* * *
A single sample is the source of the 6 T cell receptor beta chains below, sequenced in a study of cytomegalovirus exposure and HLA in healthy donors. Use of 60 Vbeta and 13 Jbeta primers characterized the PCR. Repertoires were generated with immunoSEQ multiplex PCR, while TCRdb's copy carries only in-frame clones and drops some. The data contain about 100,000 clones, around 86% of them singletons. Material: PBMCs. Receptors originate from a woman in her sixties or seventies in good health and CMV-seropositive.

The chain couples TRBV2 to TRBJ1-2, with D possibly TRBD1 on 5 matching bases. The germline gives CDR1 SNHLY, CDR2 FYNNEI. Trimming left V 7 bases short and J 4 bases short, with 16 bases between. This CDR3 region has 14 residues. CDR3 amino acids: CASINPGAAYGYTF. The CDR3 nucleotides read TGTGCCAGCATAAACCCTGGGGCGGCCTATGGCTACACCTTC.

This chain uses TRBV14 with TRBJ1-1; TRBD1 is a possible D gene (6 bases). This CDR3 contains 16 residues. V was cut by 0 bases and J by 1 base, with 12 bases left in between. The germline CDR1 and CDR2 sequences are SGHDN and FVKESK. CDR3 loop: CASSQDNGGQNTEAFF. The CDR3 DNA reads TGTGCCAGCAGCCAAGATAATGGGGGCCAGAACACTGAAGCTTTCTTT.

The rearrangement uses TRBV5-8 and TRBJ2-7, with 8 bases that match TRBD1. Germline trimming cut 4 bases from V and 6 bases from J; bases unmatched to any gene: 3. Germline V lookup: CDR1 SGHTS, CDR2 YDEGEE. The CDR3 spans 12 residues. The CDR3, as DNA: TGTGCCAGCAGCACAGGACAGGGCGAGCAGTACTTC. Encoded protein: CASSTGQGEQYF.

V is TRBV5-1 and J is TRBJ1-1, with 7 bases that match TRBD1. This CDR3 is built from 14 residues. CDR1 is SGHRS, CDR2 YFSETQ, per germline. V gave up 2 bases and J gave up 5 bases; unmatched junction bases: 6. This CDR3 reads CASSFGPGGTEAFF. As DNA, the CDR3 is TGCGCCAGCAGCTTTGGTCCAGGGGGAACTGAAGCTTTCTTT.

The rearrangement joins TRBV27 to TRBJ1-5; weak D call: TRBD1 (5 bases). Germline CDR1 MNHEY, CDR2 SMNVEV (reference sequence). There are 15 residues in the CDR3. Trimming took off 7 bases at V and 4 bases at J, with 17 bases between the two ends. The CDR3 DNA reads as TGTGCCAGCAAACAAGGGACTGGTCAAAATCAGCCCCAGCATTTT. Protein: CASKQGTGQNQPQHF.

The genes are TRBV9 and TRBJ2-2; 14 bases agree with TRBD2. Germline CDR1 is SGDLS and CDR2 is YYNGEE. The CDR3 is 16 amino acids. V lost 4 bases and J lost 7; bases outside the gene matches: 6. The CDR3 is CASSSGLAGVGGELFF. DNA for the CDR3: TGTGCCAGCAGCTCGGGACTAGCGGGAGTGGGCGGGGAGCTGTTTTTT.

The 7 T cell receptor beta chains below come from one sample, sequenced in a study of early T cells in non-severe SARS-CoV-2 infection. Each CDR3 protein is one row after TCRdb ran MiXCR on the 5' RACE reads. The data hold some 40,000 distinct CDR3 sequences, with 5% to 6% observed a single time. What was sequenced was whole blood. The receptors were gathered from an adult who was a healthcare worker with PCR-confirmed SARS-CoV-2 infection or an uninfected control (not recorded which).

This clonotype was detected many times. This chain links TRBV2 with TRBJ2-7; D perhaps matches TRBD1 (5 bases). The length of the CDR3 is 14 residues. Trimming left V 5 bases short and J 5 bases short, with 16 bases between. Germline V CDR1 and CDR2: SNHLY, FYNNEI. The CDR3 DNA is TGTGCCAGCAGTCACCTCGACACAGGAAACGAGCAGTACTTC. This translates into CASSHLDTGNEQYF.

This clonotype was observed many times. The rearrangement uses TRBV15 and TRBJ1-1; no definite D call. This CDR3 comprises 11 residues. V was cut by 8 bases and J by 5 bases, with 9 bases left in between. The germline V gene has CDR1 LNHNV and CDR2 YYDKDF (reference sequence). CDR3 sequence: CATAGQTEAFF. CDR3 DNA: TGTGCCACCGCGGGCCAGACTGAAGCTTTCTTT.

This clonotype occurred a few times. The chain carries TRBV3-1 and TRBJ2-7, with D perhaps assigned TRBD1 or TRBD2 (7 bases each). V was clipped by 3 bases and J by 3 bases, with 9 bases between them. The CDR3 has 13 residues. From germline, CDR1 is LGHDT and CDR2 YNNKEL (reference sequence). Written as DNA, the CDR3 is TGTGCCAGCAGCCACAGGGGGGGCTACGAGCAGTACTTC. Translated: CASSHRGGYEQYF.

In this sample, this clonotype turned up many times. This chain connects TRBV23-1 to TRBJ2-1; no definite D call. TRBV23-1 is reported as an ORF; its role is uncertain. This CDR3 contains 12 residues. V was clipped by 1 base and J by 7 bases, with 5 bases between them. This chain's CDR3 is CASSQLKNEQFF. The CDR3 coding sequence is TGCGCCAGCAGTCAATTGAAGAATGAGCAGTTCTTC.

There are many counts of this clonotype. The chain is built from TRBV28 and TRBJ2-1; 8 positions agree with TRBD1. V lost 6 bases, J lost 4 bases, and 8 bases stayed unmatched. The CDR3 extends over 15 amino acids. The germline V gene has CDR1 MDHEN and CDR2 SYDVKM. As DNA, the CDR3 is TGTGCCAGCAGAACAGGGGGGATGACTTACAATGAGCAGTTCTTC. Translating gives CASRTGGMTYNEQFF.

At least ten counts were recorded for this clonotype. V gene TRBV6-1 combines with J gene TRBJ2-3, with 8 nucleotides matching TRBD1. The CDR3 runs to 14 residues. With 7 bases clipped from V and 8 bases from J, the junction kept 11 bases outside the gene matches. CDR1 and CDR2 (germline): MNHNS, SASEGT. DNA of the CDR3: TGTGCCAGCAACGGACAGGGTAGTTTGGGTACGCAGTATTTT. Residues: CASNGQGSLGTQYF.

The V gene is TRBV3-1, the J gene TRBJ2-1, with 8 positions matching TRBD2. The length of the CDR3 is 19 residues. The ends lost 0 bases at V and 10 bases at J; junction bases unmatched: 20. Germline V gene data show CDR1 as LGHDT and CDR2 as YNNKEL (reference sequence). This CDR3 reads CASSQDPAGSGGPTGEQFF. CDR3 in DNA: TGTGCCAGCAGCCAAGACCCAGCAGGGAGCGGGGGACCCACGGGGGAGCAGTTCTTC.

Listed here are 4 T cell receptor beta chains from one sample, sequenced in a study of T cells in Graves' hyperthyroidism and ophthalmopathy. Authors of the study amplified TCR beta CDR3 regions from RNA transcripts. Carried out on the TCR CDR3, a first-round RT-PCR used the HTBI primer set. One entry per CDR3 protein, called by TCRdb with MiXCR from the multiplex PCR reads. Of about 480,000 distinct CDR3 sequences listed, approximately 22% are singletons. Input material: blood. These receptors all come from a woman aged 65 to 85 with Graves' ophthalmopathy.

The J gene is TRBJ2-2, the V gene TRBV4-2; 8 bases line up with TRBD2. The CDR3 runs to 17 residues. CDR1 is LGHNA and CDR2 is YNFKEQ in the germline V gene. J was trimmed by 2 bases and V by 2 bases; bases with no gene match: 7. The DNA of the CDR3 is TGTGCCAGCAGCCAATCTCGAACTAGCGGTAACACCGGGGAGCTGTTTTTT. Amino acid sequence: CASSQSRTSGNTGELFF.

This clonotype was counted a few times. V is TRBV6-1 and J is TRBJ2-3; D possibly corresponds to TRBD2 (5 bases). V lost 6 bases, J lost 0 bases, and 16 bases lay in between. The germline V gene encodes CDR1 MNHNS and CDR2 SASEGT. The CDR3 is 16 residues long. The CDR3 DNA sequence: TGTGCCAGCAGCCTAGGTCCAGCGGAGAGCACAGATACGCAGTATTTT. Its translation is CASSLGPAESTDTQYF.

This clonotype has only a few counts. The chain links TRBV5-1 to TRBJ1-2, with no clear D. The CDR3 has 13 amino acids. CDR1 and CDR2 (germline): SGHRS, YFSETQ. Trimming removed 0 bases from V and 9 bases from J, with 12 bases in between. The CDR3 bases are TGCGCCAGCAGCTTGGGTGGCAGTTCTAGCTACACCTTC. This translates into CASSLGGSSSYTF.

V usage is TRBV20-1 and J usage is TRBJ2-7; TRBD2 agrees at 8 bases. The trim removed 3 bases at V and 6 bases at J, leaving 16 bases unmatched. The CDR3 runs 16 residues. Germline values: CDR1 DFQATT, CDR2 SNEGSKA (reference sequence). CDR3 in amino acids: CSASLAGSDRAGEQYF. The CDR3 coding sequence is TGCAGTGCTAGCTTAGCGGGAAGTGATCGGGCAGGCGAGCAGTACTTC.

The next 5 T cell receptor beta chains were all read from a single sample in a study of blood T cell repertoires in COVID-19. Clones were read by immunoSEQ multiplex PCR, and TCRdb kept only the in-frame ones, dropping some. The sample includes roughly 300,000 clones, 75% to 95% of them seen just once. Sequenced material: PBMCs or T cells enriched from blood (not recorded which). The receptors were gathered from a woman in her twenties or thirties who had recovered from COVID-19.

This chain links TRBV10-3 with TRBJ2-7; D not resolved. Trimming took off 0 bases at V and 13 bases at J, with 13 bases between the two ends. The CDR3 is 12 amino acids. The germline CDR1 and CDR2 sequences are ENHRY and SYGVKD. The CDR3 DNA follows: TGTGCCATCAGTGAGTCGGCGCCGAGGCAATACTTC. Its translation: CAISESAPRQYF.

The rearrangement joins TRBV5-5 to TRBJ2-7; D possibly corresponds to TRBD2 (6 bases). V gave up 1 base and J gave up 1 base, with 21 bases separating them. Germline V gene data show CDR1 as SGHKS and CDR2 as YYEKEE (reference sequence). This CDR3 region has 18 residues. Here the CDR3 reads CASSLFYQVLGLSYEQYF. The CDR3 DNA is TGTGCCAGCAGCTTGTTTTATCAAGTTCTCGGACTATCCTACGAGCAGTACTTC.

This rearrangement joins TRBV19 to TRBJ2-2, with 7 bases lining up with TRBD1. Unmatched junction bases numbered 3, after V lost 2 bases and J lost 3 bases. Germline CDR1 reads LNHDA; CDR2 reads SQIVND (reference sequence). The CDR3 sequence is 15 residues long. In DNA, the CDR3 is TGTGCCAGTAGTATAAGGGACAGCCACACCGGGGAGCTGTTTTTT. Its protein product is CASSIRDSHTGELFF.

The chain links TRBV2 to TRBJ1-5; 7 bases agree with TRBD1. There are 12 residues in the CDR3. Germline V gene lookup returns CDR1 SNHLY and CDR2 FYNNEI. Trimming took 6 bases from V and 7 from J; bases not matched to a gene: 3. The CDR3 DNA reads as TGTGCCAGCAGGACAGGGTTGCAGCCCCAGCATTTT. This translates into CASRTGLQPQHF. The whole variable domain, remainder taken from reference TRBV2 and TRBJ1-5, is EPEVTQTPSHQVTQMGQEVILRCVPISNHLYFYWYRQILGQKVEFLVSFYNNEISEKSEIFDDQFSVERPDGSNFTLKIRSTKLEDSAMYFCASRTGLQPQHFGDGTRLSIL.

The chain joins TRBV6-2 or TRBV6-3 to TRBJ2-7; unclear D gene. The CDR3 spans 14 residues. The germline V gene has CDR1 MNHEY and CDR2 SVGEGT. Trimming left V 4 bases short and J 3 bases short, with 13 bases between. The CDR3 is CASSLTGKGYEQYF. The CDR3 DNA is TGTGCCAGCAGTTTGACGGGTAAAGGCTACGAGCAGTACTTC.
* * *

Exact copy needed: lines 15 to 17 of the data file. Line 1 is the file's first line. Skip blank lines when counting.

The V gene is TRBV3-1, the J gene TRBJ2-1, with 8 positions matching TRBD2. The length of the CDR3 is 19 residues. The ends lost 0 bases at V and 10 bases at J; junction bases unmatched: 20. Germline V gene data show CDR1 as LGHDT and CDR2 as YNNKEL (reference sequence). This CDR3 reads CASSQDPAGSGGPTGEQFF. CDR3 in DNA: TGTGCCAGCAGCCAAGACCCAGCAGGGAGCGGGGGACCCACGGGGGAGCAGTTCTTC.

Listed here are 4 T cell receptor beta chains from one sample, sequenced in a study of T cells in Graves' hyperthyroidism and ophthalmopathy. Authors of the study amplified TCR beta CDR3 regions from RNA transcripts. Carried out on the TCR CDR3, a first-round RT-PCR used the HTBI primer set. One entry per CDR3 protein, called by TCRdb with MiXCR from the multiplex PCR reads. Of about 480,000 distinct CDR3 sequences listed, approximately 22% are singletons. Input material: blood. These receptors all come from a woman aged 65 to 85 with Graves' ophthalmopathy.

The J gene is TRBJ2-2, the V gene TRBV4-2; 8 bases line up with TRBD2. The CDR3 runs to 17 residues. CDR1 is LGHNA and CDR2 is YNFKEQ in the germline V gene. J was trimmed by 2 bases and V by 2 bases; bases with no gene match: 7. The DNA of the CDR3 is TGTGCCAGCAGCCAATCTCGAACTAGCGGTAACACCGGGGAGCTGTTTTTT. Amino acid sequence: CASSQSRTSGNTGELFF.